The Mark of Sarcasm

Bibliophiles, intimate friends of Strunk and White and those who know how to properly punctuate “Eats, Shoots and Leaves,” hearken to me now: there is an imposter in our midst.

Sarcasm is a fine tool for the overly-literate to communicate their message of disdain and irony without simply saying so. To its masters, sarcasm is one of the last less-lethal weapons to fend off the ignorant; to its victims, it’s a snide jab by pretentious blowhards to assert their erudite training without actually solving the problem. Its use is contended by the highest literary courts and its delivery almost completely dependent on tone and body language. As such, sarcasm unleashed in the text-only world runs rampant without the certainty of nasal delivery or rolled eyes. Many a dramatic message has been taken Way Too Seriously and caused its own bloodbath of miscommunication.

To stave off the text-sparked massacres of the future, Michigan-based brothers Douglas and Paul Sak have descended from the mount with their answer: the SarcMark. Their plot? Throw down this bastardized @-sign after a particularly bitchy sentence to ensure the reader that, yes, OF COURSE it wasn’t to be taken seriously. See? Right there, the SarcMark could’ve been applied to the end of that sentence of hypothetical situation to keep readers from assuming the worst. And, heck, you readers would be duly informed of the approximate tone to that sentence. It works!

Sure sport, and so does fascism. Just like living under an oppressive regime, nailing down your exact intention robs sarcasm of its wiggle room to be creatively interpreted and unmasked by the smart cookies you just tested with your wit. Instead of receiving a “Clever girl!” and conciliatory nod from your opponent (via text), you’ll get an equally bland response devoid of any strenuously conceived subtlety, and all because the end of that sentence tells you straight up not to be taken seriously, like any movie with the Wayans brothers.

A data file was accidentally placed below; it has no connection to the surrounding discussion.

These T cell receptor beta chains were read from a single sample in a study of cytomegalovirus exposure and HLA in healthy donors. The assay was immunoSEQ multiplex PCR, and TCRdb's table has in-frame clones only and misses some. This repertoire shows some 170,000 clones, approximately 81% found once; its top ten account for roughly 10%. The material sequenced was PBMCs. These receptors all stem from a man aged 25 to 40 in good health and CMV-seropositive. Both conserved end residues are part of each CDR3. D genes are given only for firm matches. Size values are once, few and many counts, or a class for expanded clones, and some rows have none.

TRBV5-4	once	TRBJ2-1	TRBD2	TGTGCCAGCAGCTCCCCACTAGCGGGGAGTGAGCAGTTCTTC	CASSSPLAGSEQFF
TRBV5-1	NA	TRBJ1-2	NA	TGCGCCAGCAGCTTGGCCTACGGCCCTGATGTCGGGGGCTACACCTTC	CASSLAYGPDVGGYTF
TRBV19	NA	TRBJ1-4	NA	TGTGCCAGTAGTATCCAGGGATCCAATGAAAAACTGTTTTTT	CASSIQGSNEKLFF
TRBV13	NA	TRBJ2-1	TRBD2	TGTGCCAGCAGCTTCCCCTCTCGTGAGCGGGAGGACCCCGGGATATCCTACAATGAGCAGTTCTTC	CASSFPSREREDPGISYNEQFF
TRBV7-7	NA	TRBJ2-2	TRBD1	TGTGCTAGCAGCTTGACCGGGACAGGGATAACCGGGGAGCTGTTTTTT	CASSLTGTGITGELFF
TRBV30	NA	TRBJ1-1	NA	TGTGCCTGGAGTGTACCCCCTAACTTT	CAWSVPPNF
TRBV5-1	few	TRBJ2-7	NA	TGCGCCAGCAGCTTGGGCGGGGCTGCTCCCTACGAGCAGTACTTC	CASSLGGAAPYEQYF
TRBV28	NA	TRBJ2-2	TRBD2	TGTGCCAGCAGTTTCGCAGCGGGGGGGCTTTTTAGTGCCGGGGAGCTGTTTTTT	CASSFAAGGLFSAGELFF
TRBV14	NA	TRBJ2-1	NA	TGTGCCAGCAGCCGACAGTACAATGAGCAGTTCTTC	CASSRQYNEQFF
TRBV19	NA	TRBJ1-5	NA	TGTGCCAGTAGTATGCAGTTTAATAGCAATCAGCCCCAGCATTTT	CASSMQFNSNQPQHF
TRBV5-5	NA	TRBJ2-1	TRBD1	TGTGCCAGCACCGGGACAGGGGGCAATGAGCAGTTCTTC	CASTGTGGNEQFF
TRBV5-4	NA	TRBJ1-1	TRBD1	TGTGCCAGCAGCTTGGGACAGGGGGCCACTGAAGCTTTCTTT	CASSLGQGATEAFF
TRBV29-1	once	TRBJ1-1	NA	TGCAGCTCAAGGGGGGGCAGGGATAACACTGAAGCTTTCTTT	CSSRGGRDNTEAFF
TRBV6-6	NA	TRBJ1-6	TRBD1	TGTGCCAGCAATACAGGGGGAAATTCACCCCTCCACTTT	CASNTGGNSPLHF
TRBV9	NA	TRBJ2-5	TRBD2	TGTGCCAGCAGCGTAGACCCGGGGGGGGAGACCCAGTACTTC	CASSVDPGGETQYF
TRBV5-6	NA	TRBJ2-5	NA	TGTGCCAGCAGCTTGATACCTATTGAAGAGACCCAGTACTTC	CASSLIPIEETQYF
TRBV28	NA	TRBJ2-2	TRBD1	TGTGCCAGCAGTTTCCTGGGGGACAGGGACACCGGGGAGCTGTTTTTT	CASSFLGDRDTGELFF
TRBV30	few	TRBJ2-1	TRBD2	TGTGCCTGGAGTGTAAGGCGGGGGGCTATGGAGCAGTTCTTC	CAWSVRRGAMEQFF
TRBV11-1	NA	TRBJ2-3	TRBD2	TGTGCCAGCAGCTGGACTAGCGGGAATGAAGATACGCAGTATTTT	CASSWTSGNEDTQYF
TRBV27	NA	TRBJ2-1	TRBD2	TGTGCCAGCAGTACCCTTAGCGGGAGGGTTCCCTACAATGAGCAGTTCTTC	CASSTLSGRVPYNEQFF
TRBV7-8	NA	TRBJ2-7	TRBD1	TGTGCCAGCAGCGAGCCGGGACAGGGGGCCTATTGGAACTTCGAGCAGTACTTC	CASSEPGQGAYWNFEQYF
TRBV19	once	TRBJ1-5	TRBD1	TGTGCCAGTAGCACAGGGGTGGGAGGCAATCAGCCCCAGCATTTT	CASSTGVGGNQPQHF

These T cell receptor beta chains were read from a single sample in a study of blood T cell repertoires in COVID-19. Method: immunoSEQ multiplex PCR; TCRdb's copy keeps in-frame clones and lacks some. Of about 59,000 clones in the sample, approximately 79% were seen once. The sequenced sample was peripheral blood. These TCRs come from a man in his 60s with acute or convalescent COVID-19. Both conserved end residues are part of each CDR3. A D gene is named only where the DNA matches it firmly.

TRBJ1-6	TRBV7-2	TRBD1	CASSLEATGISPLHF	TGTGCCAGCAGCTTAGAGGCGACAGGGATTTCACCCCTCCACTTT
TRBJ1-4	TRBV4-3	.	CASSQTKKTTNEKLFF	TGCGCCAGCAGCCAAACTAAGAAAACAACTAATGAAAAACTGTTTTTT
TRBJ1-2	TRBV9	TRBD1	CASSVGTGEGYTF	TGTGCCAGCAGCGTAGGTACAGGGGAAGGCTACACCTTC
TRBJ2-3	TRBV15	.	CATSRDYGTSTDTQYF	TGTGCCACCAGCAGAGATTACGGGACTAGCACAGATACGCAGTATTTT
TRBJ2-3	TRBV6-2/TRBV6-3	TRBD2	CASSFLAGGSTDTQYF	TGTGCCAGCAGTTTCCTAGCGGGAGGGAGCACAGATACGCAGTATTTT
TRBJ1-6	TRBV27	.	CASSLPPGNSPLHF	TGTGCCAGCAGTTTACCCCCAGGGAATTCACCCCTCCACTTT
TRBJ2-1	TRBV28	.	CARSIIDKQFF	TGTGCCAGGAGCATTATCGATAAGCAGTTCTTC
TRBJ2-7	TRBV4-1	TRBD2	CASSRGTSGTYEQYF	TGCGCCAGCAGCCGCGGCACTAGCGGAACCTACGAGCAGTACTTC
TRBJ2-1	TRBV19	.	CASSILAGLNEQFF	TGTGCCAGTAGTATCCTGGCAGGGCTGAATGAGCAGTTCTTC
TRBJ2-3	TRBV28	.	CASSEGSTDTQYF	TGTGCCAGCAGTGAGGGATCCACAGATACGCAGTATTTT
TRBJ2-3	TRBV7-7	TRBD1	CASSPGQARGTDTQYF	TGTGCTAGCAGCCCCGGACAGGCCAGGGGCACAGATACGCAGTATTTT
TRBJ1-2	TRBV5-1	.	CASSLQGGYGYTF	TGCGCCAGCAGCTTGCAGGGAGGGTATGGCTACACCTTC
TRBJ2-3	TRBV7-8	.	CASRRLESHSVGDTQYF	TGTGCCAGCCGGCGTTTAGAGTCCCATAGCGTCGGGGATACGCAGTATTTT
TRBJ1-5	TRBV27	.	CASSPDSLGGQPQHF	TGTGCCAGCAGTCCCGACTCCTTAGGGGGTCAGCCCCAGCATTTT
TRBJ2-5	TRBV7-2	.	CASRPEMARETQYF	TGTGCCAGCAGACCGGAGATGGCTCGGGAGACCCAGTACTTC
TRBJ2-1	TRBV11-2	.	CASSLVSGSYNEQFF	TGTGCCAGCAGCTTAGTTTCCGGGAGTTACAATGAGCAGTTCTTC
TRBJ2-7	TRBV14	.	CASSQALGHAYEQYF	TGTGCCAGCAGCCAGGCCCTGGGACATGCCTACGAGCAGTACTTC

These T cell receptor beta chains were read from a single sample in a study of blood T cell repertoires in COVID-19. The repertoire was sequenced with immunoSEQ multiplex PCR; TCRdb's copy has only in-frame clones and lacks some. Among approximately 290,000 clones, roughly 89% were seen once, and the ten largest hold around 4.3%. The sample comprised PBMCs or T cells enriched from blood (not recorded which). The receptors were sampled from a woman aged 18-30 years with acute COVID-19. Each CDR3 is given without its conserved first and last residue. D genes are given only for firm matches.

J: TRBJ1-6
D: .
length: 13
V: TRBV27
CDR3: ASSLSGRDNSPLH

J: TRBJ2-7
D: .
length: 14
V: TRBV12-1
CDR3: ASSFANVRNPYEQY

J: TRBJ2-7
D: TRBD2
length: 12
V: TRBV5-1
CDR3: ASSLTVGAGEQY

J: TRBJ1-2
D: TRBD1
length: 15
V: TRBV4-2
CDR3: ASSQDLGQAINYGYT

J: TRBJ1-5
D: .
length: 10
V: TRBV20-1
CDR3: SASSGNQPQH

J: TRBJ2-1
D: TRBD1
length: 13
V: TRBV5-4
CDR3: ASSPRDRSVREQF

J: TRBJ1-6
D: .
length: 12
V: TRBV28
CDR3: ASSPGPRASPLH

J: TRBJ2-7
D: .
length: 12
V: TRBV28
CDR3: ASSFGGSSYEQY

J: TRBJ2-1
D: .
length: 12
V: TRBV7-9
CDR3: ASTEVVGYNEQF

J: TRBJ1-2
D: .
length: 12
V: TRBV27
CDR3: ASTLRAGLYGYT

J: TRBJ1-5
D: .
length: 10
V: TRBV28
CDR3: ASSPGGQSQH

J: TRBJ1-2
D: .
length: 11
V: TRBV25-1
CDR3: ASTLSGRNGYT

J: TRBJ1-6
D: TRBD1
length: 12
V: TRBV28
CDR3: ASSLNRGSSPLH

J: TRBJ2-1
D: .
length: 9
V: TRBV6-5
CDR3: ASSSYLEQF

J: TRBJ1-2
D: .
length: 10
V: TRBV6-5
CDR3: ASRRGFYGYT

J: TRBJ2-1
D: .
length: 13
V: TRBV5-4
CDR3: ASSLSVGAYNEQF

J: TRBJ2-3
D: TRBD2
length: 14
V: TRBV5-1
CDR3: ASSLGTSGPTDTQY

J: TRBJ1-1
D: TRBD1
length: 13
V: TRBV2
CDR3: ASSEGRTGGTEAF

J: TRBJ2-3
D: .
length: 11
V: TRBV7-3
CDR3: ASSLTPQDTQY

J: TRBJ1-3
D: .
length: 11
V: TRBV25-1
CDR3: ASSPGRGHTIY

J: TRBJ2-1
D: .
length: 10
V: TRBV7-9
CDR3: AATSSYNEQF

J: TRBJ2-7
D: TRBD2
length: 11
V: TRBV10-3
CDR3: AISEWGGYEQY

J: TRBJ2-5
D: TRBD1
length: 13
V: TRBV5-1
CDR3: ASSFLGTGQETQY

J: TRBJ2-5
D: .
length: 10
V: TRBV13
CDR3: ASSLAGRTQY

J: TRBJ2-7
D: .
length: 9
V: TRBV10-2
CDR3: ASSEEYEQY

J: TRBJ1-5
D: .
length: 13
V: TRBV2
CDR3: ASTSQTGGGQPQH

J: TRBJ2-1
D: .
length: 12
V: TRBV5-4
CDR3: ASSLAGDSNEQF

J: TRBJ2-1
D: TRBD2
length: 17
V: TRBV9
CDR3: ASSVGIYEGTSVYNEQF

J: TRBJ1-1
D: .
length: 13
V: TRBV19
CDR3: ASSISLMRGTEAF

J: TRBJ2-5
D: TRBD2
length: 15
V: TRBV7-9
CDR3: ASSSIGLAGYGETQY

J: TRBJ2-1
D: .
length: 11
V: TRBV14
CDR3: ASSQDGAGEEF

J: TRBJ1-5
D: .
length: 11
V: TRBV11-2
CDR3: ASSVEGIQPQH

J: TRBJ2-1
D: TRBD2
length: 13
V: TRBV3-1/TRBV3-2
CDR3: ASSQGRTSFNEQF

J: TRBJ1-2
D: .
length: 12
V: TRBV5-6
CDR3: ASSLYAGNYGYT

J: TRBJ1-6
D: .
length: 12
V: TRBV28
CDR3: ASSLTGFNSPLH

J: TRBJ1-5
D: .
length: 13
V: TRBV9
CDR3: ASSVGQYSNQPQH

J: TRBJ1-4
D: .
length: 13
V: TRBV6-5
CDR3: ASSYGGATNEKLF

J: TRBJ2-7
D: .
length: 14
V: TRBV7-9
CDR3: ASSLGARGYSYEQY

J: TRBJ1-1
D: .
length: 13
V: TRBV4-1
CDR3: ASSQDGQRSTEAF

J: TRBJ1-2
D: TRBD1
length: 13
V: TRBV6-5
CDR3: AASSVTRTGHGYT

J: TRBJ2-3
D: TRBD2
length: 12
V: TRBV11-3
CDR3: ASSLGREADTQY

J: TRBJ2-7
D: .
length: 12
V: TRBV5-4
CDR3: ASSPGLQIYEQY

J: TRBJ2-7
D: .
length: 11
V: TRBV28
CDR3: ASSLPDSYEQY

The problem is not that Mr. and Mr. Sak are wrong – quite the contrary, as the SarcMark would indeed cure text-only messages from their troublesome tendency to be interpreted incorrectly. In making our intentions more explicit, however, we’re essentially dumbing down our communication and crippling our ability to interpret subtlety and multiple meanings in a single message.

Dear reader, think of the children, growing up in the Wild West of the Internet and learning the ins and outs of text-based chatting and flirting and discussing. Why, they may not leave the Internet for days at a time and dismiss speech as a medium of the elders! Why cripple their exploration of the World Wide Web with the sheltered bubble of explicit meaning in a sentence? Growing minds need to bloody their linguistic noses on misinterpreted phrases and embarrassing faux pas while attempting to communicate with the outside world. The SarcMark will coddle these formative young minds into expecting explicit direction from the massive amount of information thrust upon them in text form.

While it may be attractive to alleviate the temporary confusion of text communication, this solution, to paraphrase Richard Dreyfuss, will only come to bite us in the ass when our children lack the experience to be skeptical of and critically analyze any wayward info life vomits before them. So stand tall, friends, and reject this upstart punctuation that threatens to dumb down our diction: pretentious America needs thee.